Reports from the 78th session of the United Nations General Assembly reveal that we are behind in meeting the Sustainable Development Goals (SDGs) by 2030. But just how far off track are we?

The 2019 population projection from the United Nations also estimates that 32% of Nigerians are aged 10-24. Adolescents and youth have the right to autonomously determine and lead their lives in line with their evolving capacities, without fear of harm, violence, or discrimination based on their identities and life choices, feeling a sense of connectedness and belonging, and growing in a positive and nurturing environment. The experiences, voices and needs of this population are vital in shaping the future of Nigeria.

To meaningfully engage with adolescents and youth, in all their diversity, amid growing inequity and increasing vulnerabilities due to pandemics, climate crises, humanitarian and conflict situations, and economic inequality, this Agenda for Action for Adolescents (AAA) highlights seven priorities for urgent action. Young people themselves have determined these priorities. They have been distilled from expert analysis of more than 1.2 million responses from adolescents and youth aged 10-24, who participated in the “What Young People Want” survey, which gathered responses from over 90 countries, and further reviewed by adolescents and stakeholders to suit the Nigerian context.

This Agenda defines a path forward for governments, in partnership with stakeholders from all sectors, to develop and implement policies and programs that deliver on these priorities. It advances the adolescent agenda within the current Sustainable Development Goals and sets the scene for the post-2030 global development agenda.

By Providing universal primary, secondary, and tertiary education and vocational training we can ensure all adolescents and youth (including adolescents with disabilities) develop skills aligned with modern labour market demands. They are protected by strengthened labour laws and policies to provide decent jobs, meaningful career options and safe working environments.

To ensure Universal Health Coverage, we need to make conscious efforts towards providing affordable, high-quality adolescent health and well-being services to adolescents, including adolescents who are mothers, through “one-stop centres,” digital platforms, and peer-led models that bring care closer to communities. This includes primary health care services that are also disability-friendly and providing nutritional services while ensuring mental well-being and resilience for AYPs.

To ensure mental well-being and resilience by providing timely and flexible access to affordable and quality evidence-based information by integrating mental health services into facilities and community-based services (such as social centres for youth), psychosocial support, therapy, anti-discrimination measures, and destigmatizing mental health conditions.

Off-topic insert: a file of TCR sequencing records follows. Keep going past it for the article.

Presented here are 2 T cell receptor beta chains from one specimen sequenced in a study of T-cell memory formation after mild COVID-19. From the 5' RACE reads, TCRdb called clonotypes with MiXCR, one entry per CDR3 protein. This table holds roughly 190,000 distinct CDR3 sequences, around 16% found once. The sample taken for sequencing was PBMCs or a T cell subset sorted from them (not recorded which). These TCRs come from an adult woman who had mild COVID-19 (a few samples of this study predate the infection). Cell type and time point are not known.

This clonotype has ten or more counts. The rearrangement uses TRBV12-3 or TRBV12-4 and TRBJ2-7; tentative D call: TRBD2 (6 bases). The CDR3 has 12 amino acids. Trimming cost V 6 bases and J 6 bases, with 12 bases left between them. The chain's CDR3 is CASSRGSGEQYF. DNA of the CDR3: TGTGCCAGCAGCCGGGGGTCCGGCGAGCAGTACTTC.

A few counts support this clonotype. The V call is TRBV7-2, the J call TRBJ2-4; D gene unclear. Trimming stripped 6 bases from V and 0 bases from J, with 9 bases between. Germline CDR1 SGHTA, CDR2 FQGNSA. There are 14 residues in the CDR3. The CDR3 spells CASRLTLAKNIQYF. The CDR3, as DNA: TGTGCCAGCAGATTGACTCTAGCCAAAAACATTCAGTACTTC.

There is a need to review and implement existing laws and policies, such as the National School Health Policy, Violence Against Persons Prohibition Act (VAPP) Law and enforce affirmative and protective laws and policies that facilitate access to education, healthcare, and other well-being services, and provide safe public spaces including roads, recreational centers, and public convenience.

Laws and policies should protect adolescents and youth in all their diversities from all forms of violence, discrimination, and harm, including sexual, gender-based, and domestic violence. Ensure age of consent laws do not deprive access to essential, comprehensive Sexual Reproductive Health services and information, including HIV services, contraception, while protecting against female genital mutilation, early and forced marriage.

By strengthening social protection policies and mechanisms such as the vulnerable group funds (VGF), National Health Insurance Authority (NHIA) and other community-based insurance schemes we can meet the unique needs of adolescents and youth as well as income generating programs that includes training and skill acquisition.

To prevent stigma and discrimination against adolescents and youth in all their diversity through legal protection, capacity building in areas of SMART advocacy, awareness creation, and sensitization programs for relevant stakeholders and the provision of Comprehensive Sexuality Education (CSE) in and out of school.

To strengthen the agency of adolescents and young people by providing meaningful social and civic meaningful engagement and participation, as well as allocate adequate resources to support youth and adolescent cantered accountability mechanisms, Including integrating adolescent health indicators into the NHMIS to track the implementation of National Policy on Adolescents Health and Development, and other relevant policies and commitments utilizing existing platforms/mechanisms at the national, regional, and global levels, such as the National Adolescent Health Technical Working Group, Voluntary National Review and Universal Periodic Review.


We, adolescents and youth along with civil society organizations, call on governments, donors, development partners, and all stakeholders to protect and promote the well-being of adolescents and youth through strengthened domestic investment and policies, supported by international cooperation, by aligning with the seven priorities.